Having never watched Curb Your Enthusiasm (yeah, I'm THAT guy), my only familiarity with Jeff Garlin in the past has been recognizing his voice as the Ship's Captain in Wall-E. So when I picked up his book, My Footprint: Carrying the Weight of the World, I did so with no preconceived notions or expectations, other than that I was about to read a humorous story about one man's quest to lose weight and 'Go Green'. I give this disclaimer only to separate myself from those familiar with Garlin who have gone on to either devotedly praise the book or trash it because they expected so much more.
As someone who has struggled with weight loss, I found a great deal of sincerity and honesty in Garlin's writing. Unlike many books on the subject, Garlin focuses more on the ease of failure rather than success, and how hard it can be to change ingrained and previously unrecognized habits formed over a lifetime. Like most comics, Garlin turns as harsh an eye onto himself as he does others, and he is the first to make a joke at his own expense, adding a glaring truthfulness to the recording of his attempts at weight loss. Without this kind of sardonic and insightful self-awareness, the book (and his journey) would ring hollow. In this respect, Garlin's book is a resounding success. Where it falls short, however, is the overall reading experience. Despite the author's obvious desire to take the reader on a journey through his own experiences, there is no real flow to the novel, and progressing through it feels more like a stumble through disjointed thoughts and anecdotes than it does a trip through one man's story of self-discovery.
Perhaps what hurts Garlin's book more than helps it is the diary format. While this approach might seem like the logical choice for the author's desire to bring his readers along on his journey of self-improvement, it can often feel as random and disjointed as, well, a diary. Much of the ground covered within the book is spread thin and jumbled nonsensically, resulting in a disjointed structure that continually fails to draw the reader in. If Garlin had taken the time to arrange his thoughts and experiences into whole chapters dedicated to a particular focus, like a chapter about the pitfalls of dieting on set ("How to CURB Your Appetite") or his experiences with Ed Begley Jr. ("My Green Guru"), then perhaps his struggles would have had more of a literary impact. Even more importantly, he might have been more successful in thematically joining his desires to lose weight and decrease his carbon footprint, rather than have them continue to feel like two almost unrelated personal goals. If the idea behind the format was that our increasingly Twitter-truncated communication culture would make a book in bite-sized segments more popular, it was a bad idea. Most readers, despite the popularity of text messaging and Facebook status updates, prefer to read books that are more than just random thoughts and musings jotted down throughout the day and faxed to an editor.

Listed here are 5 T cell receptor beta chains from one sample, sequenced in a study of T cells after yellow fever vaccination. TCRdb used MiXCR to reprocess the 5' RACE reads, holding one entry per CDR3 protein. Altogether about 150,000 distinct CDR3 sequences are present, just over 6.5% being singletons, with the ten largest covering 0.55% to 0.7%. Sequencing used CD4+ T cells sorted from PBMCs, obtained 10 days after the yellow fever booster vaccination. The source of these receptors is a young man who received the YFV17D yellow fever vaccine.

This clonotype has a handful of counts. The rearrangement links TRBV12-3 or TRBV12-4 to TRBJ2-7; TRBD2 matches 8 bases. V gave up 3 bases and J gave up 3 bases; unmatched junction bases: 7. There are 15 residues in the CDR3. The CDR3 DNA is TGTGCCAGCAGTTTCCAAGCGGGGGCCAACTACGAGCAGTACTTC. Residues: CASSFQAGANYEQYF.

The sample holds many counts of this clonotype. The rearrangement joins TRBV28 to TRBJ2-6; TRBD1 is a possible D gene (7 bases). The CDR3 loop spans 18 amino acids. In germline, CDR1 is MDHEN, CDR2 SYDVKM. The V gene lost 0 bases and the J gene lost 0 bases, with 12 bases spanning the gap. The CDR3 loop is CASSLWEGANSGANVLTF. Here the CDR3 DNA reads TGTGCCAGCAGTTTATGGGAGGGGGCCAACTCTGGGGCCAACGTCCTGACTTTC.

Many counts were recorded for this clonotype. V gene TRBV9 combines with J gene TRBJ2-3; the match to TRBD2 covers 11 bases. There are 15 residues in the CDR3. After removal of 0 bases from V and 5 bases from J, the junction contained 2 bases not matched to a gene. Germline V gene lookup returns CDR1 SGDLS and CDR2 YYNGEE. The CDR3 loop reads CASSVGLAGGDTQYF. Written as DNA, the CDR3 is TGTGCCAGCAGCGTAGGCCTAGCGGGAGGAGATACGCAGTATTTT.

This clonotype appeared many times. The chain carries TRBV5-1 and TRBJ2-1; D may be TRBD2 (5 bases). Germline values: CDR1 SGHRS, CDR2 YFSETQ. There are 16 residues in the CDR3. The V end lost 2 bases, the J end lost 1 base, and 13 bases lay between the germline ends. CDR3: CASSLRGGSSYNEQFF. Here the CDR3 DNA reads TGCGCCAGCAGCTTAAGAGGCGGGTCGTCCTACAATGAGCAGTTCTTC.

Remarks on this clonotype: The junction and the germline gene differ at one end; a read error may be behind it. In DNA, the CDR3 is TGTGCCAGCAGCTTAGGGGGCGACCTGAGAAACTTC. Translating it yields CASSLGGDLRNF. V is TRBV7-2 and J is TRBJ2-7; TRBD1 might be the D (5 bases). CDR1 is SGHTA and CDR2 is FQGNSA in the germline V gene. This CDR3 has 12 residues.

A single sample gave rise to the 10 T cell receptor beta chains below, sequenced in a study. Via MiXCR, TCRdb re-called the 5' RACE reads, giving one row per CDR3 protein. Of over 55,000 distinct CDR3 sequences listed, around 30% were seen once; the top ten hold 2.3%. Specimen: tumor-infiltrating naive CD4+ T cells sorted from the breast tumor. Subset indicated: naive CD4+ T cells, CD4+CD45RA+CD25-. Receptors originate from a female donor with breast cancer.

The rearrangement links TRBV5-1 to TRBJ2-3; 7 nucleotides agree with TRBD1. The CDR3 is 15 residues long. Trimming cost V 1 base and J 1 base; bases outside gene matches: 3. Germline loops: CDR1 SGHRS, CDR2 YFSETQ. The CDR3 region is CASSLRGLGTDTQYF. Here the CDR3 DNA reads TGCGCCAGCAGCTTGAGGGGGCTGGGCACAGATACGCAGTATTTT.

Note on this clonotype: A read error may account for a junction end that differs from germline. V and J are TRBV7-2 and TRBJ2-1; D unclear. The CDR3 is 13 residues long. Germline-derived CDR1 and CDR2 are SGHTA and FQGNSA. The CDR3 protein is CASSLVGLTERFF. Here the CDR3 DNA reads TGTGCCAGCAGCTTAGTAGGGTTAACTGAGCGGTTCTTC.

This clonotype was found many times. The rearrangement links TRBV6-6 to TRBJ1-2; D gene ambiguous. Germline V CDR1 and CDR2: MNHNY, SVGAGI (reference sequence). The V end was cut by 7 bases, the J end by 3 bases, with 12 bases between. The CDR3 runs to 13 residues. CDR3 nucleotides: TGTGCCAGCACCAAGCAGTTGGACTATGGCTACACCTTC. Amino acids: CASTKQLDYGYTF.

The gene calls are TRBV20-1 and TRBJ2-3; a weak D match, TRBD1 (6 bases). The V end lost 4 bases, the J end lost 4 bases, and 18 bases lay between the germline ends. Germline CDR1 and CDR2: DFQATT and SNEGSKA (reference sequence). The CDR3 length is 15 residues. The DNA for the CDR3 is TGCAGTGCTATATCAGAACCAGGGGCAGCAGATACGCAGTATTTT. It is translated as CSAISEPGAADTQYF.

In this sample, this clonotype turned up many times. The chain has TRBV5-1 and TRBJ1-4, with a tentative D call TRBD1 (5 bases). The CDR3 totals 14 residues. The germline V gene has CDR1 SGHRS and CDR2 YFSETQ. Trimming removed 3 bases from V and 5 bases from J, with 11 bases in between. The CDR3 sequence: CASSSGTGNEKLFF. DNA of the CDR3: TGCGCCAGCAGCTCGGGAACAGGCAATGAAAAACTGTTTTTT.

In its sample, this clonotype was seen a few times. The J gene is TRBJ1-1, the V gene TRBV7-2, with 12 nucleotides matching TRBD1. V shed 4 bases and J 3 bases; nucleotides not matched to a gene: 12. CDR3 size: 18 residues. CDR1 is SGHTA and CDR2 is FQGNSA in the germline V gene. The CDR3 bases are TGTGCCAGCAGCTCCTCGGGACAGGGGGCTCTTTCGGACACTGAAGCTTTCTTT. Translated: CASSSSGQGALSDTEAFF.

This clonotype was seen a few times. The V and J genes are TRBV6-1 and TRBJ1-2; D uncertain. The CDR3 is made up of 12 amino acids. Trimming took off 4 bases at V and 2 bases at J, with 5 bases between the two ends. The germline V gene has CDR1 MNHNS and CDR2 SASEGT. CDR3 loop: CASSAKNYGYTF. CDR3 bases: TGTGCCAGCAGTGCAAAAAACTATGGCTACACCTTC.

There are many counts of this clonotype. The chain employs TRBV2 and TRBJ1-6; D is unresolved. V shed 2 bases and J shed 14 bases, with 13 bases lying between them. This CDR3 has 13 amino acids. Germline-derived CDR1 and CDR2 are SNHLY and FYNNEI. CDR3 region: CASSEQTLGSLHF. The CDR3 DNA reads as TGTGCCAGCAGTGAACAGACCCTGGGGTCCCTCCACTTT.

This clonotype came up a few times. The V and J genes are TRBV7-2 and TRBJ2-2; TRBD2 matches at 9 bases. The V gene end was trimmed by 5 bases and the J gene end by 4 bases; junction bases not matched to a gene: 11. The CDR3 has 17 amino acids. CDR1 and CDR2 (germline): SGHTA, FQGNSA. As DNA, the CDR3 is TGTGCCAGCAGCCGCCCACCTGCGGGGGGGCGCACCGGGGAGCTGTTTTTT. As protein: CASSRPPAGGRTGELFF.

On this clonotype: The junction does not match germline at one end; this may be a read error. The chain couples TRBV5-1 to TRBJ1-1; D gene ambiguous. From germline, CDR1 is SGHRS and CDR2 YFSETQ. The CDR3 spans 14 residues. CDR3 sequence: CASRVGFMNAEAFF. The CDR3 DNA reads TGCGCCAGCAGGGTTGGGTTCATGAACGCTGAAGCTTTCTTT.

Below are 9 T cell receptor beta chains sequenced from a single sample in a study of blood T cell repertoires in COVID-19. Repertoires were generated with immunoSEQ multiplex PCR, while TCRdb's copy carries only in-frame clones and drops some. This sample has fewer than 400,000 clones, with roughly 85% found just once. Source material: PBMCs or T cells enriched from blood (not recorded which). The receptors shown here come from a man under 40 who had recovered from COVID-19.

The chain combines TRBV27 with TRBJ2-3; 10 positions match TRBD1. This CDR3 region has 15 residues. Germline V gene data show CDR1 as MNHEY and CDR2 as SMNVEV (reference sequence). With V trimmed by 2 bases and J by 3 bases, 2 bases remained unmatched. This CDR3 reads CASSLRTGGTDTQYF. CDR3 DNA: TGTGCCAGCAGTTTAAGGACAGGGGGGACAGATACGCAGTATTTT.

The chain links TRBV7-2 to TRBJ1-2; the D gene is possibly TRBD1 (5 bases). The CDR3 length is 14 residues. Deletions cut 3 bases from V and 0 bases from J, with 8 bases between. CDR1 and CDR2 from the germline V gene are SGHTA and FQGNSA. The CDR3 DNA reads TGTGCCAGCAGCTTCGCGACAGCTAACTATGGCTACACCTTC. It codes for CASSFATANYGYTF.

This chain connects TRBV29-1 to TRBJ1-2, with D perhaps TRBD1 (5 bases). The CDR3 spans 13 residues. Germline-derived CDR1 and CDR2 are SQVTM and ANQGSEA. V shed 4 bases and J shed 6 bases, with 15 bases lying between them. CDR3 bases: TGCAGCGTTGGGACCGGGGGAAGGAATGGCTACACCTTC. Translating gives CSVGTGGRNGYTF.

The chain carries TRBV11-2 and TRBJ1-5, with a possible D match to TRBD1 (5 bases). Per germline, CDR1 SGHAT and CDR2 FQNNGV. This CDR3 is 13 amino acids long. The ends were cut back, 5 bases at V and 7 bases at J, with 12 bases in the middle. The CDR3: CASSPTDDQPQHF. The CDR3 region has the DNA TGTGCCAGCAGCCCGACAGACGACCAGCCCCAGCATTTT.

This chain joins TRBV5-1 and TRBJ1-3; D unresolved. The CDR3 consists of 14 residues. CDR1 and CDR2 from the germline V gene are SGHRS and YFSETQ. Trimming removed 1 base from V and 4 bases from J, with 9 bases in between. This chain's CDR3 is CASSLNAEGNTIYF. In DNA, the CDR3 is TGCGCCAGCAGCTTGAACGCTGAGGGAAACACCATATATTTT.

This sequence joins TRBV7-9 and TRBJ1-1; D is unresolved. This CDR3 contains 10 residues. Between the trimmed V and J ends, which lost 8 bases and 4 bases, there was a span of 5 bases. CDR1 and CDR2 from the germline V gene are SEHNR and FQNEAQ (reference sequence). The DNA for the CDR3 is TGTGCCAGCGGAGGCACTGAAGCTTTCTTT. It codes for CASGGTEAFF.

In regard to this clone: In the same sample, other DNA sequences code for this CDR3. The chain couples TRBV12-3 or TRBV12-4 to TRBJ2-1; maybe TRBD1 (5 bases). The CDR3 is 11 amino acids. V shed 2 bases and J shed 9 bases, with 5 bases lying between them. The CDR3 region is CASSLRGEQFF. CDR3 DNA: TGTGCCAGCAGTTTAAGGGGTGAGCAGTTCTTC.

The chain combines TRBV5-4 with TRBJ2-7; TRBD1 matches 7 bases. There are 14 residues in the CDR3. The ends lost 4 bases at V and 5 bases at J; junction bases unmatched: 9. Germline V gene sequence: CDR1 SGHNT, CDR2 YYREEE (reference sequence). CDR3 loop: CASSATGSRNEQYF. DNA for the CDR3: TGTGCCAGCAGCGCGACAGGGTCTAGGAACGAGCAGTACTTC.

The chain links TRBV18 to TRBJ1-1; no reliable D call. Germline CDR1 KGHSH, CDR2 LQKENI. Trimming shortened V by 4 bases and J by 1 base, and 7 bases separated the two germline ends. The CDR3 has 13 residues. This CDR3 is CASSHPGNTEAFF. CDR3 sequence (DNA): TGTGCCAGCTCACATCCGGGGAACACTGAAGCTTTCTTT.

This isn't to say that Garlin's book is bad. As I said earlier, his struggles with weight loss and environmental awareness are inspiring as they are humorous. But the way in which he tells his tale makes the book feel like little more than an afterthought. In the end, as endearing and humorous as it might be in spots, My Footprint comes off as haphazard and unstructured as Garlin's admittedly slipshod approach to dieting, leading to the wish that he had struggled to improve his writing before writing about his struggles to improve.